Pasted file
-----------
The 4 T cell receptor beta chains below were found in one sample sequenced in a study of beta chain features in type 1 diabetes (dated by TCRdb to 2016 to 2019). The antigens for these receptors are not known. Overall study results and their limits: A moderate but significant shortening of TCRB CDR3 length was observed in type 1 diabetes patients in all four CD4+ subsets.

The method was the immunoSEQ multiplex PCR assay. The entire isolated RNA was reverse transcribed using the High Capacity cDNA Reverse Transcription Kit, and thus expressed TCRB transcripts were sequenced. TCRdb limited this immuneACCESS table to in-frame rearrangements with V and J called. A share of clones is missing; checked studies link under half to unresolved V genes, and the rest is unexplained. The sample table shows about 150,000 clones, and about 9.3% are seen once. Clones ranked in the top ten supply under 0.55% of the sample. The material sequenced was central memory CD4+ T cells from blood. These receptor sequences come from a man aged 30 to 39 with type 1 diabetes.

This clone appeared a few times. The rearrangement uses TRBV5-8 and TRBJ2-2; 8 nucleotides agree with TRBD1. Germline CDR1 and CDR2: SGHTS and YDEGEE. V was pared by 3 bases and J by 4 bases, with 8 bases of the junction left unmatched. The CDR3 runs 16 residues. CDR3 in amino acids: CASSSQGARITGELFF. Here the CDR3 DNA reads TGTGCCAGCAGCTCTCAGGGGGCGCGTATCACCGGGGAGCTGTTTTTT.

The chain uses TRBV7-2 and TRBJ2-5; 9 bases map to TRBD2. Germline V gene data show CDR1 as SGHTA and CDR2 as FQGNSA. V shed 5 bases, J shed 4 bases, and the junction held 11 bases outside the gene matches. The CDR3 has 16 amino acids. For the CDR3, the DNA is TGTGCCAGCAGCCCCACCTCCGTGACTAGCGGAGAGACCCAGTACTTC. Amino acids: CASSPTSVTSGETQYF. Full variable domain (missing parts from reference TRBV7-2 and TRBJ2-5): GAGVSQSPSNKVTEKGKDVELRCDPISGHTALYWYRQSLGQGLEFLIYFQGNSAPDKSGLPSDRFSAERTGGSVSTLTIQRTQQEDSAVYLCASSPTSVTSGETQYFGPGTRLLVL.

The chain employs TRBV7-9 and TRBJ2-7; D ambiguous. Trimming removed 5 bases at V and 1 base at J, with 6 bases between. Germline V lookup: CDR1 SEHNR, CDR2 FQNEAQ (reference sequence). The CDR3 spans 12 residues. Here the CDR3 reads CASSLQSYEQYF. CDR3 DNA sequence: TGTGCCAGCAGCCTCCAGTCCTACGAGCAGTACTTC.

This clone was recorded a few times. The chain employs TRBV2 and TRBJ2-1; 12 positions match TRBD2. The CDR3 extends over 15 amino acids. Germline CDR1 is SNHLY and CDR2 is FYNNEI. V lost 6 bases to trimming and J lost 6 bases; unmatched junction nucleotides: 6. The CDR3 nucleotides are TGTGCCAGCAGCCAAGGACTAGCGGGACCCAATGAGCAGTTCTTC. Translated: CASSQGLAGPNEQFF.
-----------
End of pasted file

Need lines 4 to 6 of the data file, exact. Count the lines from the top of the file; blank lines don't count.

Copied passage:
The chain uses TRBV7-2 and TRBJ2-5; 9 bases map to TRBD2. Germline V gene data show CDR1 as SGHTA and CDR2 as FQGNSA. V shed 5 bases, J shed 4 bases, and the junction held 11 bases outside the gene matches. The CDR3 has 16 amino acids. For the CDR3, the DNA is TGTGCCAGCAGCCCCACCTCCGTGACTAGCGGAGAGACCCAGTACTTC. Amino acids: CASSPTSVTSGETQYF. Full variable domain (missing parts from reference TRBV7-2 and TRBJ2-5): GAGVSQSPSNKVTEKGKDVELRCDPISGHTALYWYRQSLGQGLEFLIYFQGNSAPDKSGLPSDRFSAERTGGSVSTLTIQRTQQEDSAVYLCASSPTSVTSGETQYFGPGTRLLVL.

The chain employs TRBV7-9 and TRBJ2-7; D ambiguous. Trimming removed 5 bases at V and 1 base at J, with 6 bases between. Germline V lookup: CDR1 SEHNR, CDR2 FQNEAQ (reference sequence). The CDR3 spans 12 residues. Here the CDR3 reads CASSLQSYEQYF. CDR3 DNA sequence: TGTGCCAGCAGCCTCCAGTCCTACGAGCAGTACTTC.

This clone was recorded a few times. The chain employs TRBV2 and TRBJ2-1; 12 positions match TRBD2. The CDR3 extends over 15 amino acids. Germline CDR1 is SNHLY and CDR2 is FYNNEI. V lost 6 bases to trimming and J lost 6 bases; unmatched junction nucleotides: 6. The CDR3 nucleotides are TGTGCCAGCAGCCAAGGACTAGCGGGACCCAATGAGCAGTTCTTC. Translated: CASSQGLAGPNEQFF.